As a business owner, you are probably aware that the national minimum wage increases every financial year. Are you confident that you are compliant?
Every year, the Australian Fair Work Commission reviews the minimum wage in line with the Fair Work Act 2009, noting various economic considerations, social inclusion factors and relative living standards.
In June each year, the Commission announces increases to the national minimum wage and modern award minimum wages. Generally, minimum wage increases that are handed down by the Commission as part of the annual wage review apply from the first full pay period starting on or after 1 July. This is convenient for businesses as they don’t have to worry about splitting up the payroll mid-cycle.
The annual minimum wage review is a chance to take stock and review your current workforce arrangements and requirements. This is even more important if you are currently in the process of budgeting and sorting your cash flow for the year ahead.
What employers need to consider
These are the top four actions that employers should consider to suitably respond to the minimum wage increase.
1. Review current workforce in line with award classifications
- Check the penalty rates section in the applicable modern award/s.
- Assess each worker’s current duties, responsibilities and years’ experience. Is their award classification still reflective of their position?
- Are junior rates applicable, and have relevant age-based pay increases been applied?
- Have your team members recently obtained any new qualifications, and, if so, does this impact their classifications and rates of pay?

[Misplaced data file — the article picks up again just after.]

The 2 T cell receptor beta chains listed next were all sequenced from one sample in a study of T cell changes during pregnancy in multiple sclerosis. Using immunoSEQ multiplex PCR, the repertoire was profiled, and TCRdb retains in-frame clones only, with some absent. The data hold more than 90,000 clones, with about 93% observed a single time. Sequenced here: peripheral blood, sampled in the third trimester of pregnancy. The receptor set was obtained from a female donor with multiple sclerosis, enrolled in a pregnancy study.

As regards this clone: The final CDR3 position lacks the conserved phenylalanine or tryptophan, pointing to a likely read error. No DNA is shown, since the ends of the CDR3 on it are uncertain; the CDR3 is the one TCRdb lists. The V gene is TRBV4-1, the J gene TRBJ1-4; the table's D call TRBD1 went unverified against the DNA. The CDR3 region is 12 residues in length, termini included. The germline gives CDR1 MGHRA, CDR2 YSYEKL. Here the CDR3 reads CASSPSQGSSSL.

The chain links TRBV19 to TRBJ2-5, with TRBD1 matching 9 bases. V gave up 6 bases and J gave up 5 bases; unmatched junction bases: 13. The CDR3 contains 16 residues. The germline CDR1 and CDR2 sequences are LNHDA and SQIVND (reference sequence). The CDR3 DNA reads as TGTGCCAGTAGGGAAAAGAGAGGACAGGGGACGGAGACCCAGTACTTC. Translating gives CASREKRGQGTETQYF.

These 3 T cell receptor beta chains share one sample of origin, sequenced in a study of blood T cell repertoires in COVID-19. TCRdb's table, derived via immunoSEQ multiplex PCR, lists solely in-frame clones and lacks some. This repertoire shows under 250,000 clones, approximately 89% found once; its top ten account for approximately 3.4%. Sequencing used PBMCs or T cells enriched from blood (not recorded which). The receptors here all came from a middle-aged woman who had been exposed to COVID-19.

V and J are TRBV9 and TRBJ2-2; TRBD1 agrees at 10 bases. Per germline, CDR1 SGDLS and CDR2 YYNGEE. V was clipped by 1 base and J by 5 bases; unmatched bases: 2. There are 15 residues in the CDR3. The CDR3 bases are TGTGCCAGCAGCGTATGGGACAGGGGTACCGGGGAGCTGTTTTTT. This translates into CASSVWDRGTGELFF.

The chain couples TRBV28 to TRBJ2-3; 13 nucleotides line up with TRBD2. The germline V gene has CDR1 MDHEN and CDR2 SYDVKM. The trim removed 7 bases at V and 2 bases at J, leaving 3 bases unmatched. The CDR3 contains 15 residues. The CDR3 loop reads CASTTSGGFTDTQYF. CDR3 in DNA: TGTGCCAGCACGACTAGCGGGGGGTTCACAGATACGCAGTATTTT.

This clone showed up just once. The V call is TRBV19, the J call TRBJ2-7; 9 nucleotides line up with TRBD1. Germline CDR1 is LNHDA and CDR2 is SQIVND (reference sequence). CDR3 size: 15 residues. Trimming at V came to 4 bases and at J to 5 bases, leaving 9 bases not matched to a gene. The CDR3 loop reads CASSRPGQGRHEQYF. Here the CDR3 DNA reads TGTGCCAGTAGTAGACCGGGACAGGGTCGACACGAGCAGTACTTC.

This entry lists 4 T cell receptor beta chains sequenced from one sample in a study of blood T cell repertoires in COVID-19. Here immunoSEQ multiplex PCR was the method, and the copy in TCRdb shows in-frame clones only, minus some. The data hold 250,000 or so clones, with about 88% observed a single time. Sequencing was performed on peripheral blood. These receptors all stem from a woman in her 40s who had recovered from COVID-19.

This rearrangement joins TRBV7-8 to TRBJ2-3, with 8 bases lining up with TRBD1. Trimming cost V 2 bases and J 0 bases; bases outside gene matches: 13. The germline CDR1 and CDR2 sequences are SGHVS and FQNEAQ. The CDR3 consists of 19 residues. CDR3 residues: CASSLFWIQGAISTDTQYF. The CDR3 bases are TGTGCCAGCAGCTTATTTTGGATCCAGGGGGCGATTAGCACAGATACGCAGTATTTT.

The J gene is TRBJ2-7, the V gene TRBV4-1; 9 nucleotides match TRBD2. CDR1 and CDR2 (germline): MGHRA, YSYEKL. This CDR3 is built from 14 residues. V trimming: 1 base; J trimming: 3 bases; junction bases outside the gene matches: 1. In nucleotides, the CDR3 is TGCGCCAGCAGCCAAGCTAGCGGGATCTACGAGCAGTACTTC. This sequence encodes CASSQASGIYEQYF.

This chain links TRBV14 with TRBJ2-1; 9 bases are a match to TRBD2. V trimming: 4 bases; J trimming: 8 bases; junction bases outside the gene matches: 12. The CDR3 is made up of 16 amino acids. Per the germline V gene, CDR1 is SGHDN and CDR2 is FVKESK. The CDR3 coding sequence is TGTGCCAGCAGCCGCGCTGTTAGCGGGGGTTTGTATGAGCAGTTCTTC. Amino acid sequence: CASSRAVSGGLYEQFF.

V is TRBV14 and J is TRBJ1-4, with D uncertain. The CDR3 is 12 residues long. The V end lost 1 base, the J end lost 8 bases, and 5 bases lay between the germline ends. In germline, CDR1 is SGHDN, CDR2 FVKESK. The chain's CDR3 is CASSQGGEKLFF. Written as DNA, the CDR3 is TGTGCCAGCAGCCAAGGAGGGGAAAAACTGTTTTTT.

- Are registered training agreements in place for Apprentices and Trainees? If they have progressed in their apprenticeship/traineeship, this may also result in an additional year-based wage increase.
- Are any of your workers on a supported wage system?
2. Familiarise yourself with the new rates of pay
- Most modern awards include Pay Rate and Allowance Summaries. This replaces the Pay Guides.
- Remember to check allowances at the end of the Pay Guides – such as meal allowances or first aid allowances. These may also have increased with inflation.
- If you are unsure, use the Fair Work Ombudsman’s pay and conditions tool (P.A.C.T.).
- You will need to refer back to the modern award in some cases to understand when certain rates, allowances, loadings and penalties may apply.
3. Stay up-to-date
To keep up-to-date with changes and receive tailored information, we suggest subscribing to the Fair Work Ombudsman’s email updates. You will be notified when the new minimum rates are available in the Pay Guides and when the online pay calculator has been updated. You can also receive updates of any changes relevant to your award (pay related or otherwise).
It would also be good practice to revisit this list each year, to remain informed and compliant.
4. Keep your workers up-to-date
It’s important to communicate the upcoming changes to your workers, including their new rates of pay and when they will take effect. If staff are advised verbally, follow this up in writing to avoid any misunderstandings.
Being aware of the rules around minimum wage is vital to running a compliant and sustainable business. By reviewing your workforce in line with award classifications, familiarising yourself with the pay rates, and staying up-to-date with changes, you will be well placed to build a compliant business.
Need help reviewing your current workforce arrangements and requirements? Contact your local Bentleys advisor for assistance.
Disclaimer: This information is general in nature and should not be relied on as advice. Bentleys is not a law firm. Our advisors are not Australian lawyers. Therefore we cannot engage in legal practice and we do not provide legal advice. Bentleys' HR consulting advisors are experienced and qualified HR and employment professionals. We speak in plain English and provide subscribers with practical advice and support. This article does not take into account the objectives, financial situation or needs of any particular person. You need to consider your business and financial situation and needs, and seek professional advice before making any decisions based on this information.